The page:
Most fish that are “able” to live and survive in aquariums, they have designed an enriched vitamin food for them in different forms. Flakes, pellets, and so forth. The importance with most fish is to give them a wide variety of different types of foods so they’re not eating the same food every single day. In natural habitat of marine waters, the butterfly fish is feeding on small crustaceans and invertebrates found in coral. They are constantly digging inside of coral canals for small snakes and hunting 12 hours of the day.

Comments:


  • Since all of my fish are fairly young, I have decided to go without a substrate on the bottom. I am still providing the necessary hides and a large amount of fake plants for them so they still feel secure. I am hoping this helps with cleaning day. Also I thought about adding a 2 inch deep container full of sand to just sit in a corner so in case they feel like digging, they can have at it there. We shall see how it goes.
  • Tips for resealing? Seems my 2.5 gal has sprung a small leak. Moving all the stock to my 20 gal. I lost a species of blue gourami a couple days ago.. Going to pick up aquarium sealant tomorrow. Or do you think it would not worth the hassle and just replace it since its such a small tank?
  • This is my 4 month old, 200 liter tank, with a rather interesting collection of inhabitants; 10 very well fed Cardinal Tetras, 6 Blue eyed fish, 4 dwarf puffers, 4 Garra’s (Doctor fish; the absolute best algae eaters!) 2 Silver Flying Foxes (also great for beard algae clearance), shrimp of various sizes, and nerite/mystery snails. They all get along just fine, and although the puffers are predatory, they behave.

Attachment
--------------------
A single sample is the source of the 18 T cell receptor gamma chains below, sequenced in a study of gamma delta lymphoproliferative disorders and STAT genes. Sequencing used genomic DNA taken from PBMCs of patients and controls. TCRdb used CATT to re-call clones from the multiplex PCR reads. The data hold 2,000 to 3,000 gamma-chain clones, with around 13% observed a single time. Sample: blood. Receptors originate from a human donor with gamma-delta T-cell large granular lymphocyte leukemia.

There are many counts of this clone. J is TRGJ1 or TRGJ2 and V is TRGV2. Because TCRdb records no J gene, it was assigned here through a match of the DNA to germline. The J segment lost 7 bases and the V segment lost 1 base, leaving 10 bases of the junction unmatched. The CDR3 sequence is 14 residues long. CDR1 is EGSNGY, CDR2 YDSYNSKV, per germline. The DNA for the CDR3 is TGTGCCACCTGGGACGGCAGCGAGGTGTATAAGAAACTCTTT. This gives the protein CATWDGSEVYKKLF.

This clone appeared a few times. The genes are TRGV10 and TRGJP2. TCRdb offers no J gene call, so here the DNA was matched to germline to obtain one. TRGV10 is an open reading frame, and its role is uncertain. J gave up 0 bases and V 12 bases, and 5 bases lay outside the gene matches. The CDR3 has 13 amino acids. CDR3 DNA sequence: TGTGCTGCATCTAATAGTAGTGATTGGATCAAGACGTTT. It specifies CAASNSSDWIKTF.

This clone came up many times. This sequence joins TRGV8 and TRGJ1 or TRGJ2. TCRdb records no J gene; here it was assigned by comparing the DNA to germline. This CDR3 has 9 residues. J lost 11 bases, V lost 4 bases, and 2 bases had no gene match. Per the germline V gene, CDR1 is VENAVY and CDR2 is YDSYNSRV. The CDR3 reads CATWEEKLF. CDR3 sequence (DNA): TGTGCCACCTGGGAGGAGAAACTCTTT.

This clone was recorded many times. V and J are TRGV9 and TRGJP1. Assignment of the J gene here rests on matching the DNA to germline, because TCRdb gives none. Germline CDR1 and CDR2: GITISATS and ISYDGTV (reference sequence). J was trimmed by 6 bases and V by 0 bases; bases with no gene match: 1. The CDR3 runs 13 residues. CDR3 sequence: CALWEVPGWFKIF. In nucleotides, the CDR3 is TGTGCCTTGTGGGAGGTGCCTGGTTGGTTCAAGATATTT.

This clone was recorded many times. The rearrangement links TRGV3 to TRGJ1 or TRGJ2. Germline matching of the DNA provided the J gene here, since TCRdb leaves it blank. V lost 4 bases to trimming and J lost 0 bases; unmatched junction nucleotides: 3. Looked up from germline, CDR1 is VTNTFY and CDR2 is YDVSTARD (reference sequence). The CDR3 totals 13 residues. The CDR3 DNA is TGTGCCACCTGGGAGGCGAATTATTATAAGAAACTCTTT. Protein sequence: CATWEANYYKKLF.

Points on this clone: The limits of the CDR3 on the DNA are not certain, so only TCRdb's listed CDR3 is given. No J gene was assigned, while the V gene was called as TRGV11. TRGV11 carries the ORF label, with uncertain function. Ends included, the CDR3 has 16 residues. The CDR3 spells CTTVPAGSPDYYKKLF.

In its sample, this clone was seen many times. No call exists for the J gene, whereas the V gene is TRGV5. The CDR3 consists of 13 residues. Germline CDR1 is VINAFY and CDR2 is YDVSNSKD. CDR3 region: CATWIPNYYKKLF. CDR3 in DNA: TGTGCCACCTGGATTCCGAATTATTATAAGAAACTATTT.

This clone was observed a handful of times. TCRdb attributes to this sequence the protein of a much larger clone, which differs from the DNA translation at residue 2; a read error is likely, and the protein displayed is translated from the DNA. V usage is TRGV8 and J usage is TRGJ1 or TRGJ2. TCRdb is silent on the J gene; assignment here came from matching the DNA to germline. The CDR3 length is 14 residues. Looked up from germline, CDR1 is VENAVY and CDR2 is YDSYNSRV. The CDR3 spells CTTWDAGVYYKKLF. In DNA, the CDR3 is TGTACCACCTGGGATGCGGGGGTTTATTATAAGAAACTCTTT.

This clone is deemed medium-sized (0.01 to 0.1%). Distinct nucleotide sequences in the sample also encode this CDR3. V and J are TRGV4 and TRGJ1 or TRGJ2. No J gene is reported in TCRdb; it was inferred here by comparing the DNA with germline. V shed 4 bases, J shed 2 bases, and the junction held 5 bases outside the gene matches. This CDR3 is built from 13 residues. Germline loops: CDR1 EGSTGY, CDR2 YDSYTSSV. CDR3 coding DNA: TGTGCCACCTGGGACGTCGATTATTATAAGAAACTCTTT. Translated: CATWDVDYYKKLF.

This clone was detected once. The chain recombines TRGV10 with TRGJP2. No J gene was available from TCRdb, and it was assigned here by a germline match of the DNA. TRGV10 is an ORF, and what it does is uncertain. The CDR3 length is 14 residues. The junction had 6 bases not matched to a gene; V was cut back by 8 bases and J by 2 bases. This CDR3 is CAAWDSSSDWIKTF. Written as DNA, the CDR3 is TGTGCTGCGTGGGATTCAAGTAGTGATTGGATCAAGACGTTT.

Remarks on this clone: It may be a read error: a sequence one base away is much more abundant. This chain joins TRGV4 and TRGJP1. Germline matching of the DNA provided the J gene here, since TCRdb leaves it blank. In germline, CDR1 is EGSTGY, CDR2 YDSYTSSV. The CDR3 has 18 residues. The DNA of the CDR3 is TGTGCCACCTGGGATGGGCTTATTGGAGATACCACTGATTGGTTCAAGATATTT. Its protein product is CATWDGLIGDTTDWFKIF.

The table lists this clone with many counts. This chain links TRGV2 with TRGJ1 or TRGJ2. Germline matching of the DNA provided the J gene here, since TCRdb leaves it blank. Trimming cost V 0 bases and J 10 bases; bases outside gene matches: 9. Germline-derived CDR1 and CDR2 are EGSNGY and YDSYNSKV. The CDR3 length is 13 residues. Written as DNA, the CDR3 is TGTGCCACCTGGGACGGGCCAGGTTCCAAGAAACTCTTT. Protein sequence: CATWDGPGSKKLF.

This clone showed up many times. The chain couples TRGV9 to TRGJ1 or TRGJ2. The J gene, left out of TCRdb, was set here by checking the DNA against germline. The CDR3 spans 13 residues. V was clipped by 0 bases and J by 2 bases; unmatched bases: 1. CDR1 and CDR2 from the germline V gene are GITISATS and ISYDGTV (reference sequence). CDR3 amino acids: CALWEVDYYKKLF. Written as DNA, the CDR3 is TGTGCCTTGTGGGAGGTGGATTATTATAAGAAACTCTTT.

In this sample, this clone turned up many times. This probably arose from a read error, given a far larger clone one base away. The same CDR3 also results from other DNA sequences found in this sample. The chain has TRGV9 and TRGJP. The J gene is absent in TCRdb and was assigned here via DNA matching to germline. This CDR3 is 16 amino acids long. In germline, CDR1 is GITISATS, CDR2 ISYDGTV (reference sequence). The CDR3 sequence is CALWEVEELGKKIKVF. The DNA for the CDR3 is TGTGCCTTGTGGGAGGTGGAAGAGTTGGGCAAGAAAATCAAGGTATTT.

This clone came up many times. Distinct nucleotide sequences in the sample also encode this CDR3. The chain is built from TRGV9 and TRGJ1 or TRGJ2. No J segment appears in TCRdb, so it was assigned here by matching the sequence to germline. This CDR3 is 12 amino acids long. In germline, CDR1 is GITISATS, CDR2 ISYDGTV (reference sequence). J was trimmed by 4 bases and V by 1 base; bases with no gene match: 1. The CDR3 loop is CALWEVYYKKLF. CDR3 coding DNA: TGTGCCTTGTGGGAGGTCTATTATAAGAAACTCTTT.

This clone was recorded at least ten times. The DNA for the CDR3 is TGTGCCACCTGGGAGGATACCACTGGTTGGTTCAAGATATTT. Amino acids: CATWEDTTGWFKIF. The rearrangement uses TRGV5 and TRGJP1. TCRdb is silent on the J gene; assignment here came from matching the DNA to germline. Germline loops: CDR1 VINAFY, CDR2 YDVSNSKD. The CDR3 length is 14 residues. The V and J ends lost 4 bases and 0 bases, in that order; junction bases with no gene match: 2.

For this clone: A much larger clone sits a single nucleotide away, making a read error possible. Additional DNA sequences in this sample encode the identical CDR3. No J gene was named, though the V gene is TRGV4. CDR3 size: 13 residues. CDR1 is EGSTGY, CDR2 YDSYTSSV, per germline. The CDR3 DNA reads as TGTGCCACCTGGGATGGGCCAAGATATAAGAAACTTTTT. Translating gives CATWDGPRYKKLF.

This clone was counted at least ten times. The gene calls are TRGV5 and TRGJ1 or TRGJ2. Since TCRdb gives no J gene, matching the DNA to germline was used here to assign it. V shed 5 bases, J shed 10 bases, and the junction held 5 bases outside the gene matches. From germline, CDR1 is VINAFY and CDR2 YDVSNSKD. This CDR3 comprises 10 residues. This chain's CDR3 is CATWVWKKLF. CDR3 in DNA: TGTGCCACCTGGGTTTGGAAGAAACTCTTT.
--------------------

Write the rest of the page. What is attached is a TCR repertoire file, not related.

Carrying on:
• It’s an invasion of MTS! Had one or 2 sneak their way in on some driftwood a few months ago, I kid you not there are hundreds!! HELP! Is there a chemical of some sort that can go in? I don’t even think assassin snails can help me here! However, my Daughter thinks they are ‘cute’ and cried when I told her we had to get rid of some.
  • As of yesterday my stock in my 40 Gal is
    6 gold barbs
    6 Rummynose tetra
    2 Bristlenose plecos,
    1 Adult female swordtail
    (5?) swordtail fry
  • Am i overstocked? The fry will be rehomed when big enough. My LFS wont take them at their current size

    So I’ve been planning on doing an African Cichlid tank finally, but I’ve got a few questions. What are some fish that I could keep in there besides the cichlids? Just looking for a couple little oddballs that would not fit into the crowd of colorful fish to pop out. Alreadt thinking about Synodontis, so anything else? Also, for something along the lines of a 75, what kind of Africans do you suggest? Not really a fan of super unnatural colors so mainly stuff you’d find in the wild. Thanks guys!

     

  • Angel breeders out there, I have 3 questions:
    1) are the clear eggs fertilized, or the white ones?
    2) I read to put ‘fentelyn blue’ in the water shortly after spawning, is this commonly avaiable or what can I use instead?
    3) this is in a community tank with many other fish, is it okay to move the egg leaf off and put it in a breeder net for protection? (Or will this kill the eggs)
  • best advice is let them learn to be parents on their own. let them fan the eggs and learn to care for them and the fry naturally.. this will be one of many eggs events and the more they learn now the more success youll have later.
  • Thank you everyone for the tips. The last spawn didn’t work out, but I haven’t lost hope!
    I gave away most of the other fish, the angel couple now have the run of the tank. I did leave my 4 green Cory cats and two bristlenose plecco (I hope they won’t suck up the eggs…).
    Did a water change and will feed fresh food until their next spawn.